Children are often raised to be emotional jesters or even emotional objects, but my upbringing represents an unconsidered scenario: being raised as a human stuffed animal.

I never realized how harmful my upbringing was until I was nineteen years old and diagnosed with C-PTSD. One month later, I was admitted to a psych ward for five days. Aside from being quarantined in an environment haunted by emotional abuse, my true detriment was the insults and tirades that were hurled towards me both through childhood and beyond.

However, it was attempting EMDR (eye movement desensitization and reprocessing) therapy at twenty years old that uncovered the degradation that I faced on a near-hourly basis. In high school, my mother’s stuffed animals were the crux of my social life. They were my morning, noon, and night. They were why I had my phone taken away in class, not Instagram. She was my daily throat pain from continually straining my throat to give the stuffed animals high-pitched voices to make her laugh. Never had I seen her smile so brightly or laugh so boastfully as when I was a living doll. At this point, I had gotten accustomed to grieving any semblance of normalcy from my childhood, but never like this.

Like many other children, I was brought up with Webkinz, Disney, and other forms of anthropomorphic media and engagement. However, the older I became, the less human I became. To my mother, I was hardly addressed as Elizabeth. Aside from being her “Swee” (short for “sweetie”) often addressed by her with a pig emoji, I was Sally the lamb, George the turtle, Norman the bear, and tens of others. She herself had a similar identity and nickname to us. This form of communication is, in her words, how she shows her love towards me and how we “keep the peace,” conditioning me to live in a near-constant state of age regression. These plushes lived in the car cup holders, couches, and even on our dinner table. After spending many hours into many nights yelling at me, she’d lay in my bed and coddle me with the likes of Meera the elephant and Petie the penguin the next morning. The whiplash of being either babied or insulted was truly groundbreaking. My identity was dictated by her mood.

Dwelling on this maltreatment answered so many questions. No wonder my psyche feels so fragmented. Never in my life had I ever considered my own happiness. My routine inner monologue was, “Mom works so hard. She has so many meetings. She’s always stuck in traffic.” I automatically committed every waking hour to make her laugh and smile, not even considering that it meant casting my life aside. It is beyond painful to realize that my existence was a state of many forms of degradation. To her, my ideal state of being had to be as her stuffed animals, possessions that are lower than subhuman, in order for the household to function properly. The lack of dignity I felt in the aftermath was so devastating that I nearly attempted suicide.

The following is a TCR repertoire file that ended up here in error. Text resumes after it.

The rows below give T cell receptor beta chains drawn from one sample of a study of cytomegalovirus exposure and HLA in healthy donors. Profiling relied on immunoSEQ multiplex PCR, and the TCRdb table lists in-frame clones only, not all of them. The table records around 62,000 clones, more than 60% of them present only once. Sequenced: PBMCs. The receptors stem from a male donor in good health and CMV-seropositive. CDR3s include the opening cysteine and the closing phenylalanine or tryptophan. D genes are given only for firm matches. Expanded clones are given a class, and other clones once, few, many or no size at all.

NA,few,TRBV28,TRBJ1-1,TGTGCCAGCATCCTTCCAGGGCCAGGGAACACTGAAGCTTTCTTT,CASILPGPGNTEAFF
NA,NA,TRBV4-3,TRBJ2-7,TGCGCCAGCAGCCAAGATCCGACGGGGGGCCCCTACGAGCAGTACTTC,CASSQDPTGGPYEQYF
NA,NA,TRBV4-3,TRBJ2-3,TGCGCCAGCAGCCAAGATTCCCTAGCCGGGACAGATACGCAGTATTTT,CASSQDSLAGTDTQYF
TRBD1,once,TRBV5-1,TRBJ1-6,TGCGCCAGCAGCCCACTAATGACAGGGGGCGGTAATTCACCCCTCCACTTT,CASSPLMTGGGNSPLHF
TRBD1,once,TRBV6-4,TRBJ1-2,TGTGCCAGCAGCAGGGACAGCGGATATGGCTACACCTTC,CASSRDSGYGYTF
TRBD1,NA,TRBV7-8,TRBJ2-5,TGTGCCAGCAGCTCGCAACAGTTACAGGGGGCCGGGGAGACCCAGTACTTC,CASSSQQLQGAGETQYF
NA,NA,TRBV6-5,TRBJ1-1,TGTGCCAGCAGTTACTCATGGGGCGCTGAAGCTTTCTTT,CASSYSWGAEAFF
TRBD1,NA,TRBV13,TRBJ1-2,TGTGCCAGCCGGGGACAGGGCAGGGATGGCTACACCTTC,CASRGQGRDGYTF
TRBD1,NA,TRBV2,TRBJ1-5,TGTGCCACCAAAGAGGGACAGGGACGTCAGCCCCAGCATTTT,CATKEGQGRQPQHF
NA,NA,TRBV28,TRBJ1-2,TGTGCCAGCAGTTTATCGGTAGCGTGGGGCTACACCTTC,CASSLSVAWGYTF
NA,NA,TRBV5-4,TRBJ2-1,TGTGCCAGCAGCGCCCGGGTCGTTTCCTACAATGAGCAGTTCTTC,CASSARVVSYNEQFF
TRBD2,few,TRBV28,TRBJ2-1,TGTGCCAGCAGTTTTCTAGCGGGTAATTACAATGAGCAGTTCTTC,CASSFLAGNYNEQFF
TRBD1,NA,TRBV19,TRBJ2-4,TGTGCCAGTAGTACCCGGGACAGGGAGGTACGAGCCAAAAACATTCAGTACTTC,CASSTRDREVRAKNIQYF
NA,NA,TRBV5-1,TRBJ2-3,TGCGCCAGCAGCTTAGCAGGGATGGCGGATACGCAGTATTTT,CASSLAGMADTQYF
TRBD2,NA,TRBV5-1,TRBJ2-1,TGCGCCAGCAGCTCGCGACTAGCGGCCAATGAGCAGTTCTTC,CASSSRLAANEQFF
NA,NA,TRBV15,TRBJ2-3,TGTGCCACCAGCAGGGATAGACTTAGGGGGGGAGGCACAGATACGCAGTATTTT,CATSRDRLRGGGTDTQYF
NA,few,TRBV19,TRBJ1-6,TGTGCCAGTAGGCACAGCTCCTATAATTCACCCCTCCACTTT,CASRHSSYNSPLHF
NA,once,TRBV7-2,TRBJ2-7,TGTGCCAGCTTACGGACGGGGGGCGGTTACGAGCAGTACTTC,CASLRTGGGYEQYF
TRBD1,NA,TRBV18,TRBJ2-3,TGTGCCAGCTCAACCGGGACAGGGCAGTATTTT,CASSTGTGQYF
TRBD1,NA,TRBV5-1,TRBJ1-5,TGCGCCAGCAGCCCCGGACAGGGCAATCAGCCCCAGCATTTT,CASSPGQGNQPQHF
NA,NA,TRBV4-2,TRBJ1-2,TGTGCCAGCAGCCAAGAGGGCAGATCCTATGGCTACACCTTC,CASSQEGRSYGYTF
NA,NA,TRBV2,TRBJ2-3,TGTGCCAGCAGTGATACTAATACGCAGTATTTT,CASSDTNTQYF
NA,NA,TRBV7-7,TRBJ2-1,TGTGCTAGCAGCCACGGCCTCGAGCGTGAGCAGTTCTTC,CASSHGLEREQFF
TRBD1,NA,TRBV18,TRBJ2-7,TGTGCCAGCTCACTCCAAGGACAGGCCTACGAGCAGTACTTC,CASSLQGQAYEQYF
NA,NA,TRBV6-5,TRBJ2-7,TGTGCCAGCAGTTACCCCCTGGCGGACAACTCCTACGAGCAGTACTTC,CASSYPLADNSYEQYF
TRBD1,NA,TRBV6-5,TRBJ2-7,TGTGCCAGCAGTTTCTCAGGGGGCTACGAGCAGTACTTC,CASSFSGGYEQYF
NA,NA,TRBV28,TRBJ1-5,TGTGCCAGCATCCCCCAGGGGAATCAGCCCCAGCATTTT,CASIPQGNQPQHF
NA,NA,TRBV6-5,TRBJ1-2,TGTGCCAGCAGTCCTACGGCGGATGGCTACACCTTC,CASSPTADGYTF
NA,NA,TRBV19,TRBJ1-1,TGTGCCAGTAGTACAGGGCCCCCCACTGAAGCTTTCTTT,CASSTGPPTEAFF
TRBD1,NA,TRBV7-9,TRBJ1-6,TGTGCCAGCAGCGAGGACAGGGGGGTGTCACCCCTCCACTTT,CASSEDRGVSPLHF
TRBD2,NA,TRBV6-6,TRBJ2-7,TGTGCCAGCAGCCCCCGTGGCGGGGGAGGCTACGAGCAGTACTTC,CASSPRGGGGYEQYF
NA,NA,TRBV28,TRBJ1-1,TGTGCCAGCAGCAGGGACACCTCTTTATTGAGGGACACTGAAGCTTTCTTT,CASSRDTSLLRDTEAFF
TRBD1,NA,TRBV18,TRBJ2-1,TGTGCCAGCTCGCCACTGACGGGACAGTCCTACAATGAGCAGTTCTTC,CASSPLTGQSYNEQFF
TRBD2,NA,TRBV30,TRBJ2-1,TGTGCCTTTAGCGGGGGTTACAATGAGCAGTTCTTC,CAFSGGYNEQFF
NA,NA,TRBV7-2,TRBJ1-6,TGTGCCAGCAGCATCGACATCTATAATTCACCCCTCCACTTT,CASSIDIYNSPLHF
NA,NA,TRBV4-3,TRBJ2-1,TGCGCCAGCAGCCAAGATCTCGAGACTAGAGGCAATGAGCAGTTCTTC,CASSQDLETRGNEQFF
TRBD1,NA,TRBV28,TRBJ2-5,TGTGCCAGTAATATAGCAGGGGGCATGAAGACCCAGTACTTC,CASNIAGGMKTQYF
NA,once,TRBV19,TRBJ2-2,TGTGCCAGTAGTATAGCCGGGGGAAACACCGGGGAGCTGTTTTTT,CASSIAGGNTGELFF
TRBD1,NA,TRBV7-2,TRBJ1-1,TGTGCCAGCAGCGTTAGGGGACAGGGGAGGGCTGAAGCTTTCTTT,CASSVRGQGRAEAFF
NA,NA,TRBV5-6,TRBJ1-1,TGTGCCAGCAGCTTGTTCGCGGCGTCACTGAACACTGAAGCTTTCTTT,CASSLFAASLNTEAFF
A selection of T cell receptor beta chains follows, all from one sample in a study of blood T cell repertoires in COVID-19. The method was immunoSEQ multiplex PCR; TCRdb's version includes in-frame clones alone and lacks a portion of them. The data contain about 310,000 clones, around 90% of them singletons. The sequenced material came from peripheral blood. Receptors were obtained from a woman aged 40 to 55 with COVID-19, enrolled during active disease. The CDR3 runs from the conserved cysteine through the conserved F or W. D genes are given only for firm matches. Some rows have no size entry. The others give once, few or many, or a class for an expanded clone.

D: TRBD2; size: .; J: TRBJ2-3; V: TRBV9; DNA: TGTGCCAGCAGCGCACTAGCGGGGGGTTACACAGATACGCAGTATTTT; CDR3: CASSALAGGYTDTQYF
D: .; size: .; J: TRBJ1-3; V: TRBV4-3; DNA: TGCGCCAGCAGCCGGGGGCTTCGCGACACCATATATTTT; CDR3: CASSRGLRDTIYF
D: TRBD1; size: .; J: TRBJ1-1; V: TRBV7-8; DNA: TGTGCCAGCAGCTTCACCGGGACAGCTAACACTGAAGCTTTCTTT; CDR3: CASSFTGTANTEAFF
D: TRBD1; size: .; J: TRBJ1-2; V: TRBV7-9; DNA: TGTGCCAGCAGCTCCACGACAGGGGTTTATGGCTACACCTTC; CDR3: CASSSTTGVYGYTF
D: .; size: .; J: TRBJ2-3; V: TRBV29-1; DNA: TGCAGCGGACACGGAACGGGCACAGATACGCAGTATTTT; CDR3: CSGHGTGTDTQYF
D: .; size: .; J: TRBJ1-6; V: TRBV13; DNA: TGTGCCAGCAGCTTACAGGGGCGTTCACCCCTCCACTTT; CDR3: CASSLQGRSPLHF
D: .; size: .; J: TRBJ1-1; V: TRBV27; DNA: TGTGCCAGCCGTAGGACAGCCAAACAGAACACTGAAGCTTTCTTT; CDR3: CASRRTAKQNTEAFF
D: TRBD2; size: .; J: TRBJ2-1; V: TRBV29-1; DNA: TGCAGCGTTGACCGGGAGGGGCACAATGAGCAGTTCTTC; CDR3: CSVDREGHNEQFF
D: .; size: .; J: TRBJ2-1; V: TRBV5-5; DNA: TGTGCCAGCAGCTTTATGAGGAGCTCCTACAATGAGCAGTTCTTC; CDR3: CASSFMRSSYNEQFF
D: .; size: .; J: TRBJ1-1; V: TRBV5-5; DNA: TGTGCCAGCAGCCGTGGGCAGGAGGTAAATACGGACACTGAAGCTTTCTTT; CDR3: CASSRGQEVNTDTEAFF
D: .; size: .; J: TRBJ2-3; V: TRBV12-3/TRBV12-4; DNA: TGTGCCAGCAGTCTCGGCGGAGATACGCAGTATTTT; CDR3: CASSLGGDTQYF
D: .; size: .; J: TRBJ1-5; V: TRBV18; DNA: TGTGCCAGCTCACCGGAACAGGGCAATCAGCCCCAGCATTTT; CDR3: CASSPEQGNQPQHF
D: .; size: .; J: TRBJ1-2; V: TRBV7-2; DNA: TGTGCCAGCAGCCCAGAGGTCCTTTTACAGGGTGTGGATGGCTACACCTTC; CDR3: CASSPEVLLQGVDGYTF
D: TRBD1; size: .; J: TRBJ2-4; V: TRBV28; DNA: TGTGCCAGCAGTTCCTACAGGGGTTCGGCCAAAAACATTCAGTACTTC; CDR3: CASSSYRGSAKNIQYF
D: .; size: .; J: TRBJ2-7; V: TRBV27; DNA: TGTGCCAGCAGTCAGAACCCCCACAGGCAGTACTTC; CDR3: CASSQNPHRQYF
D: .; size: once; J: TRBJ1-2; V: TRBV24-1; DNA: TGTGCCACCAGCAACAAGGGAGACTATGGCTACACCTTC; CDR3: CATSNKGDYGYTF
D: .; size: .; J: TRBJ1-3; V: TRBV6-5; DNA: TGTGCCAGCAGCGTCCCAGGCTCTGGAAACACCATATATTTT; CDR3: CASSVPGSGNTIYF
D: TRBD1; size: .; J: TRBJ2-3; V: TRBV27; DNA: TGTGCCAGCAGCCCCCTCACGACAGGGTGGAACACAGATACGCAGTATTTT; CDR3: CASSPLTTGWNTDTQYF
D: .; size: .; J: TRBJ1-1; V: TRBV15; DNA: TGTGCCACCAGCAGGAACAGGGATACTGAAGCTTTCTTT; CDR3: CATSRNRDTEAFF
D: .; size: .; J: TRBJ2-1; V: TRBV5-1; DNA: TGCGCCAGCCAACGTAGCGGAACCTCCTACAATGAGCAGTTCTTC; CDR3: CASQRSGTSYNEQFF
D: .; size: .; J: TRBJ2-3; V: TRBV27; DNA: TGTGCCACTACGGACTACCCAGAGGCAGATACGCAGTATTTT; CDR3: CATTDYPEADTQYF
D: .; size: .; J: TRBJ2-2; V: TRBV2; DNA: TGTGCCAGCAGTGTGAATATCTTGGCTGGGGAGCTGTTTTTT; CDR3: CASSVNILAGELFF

How could I find any semblance of self when I’m buried underneath the broken pieces of who I was raised to be? Fortunately, I have good friends and close extended family. I began contacting them more frequently, and they provided more support than I ever could have imagined. Having my own living space and being able to navigate my own relationships with stuffed animals became a liberating experience. It shouldn’t have been liberating, but I’m glad it was. A silver lining of having a childhood of constant humiliation is that it quite literally sets the bar very low. Even strangers can fulfill the expectations that weren’t met at home: automatic respect, equal emotional ground, and being seen as a human being named Elizabeth. I will not tolerate being treated as anything less ever again.

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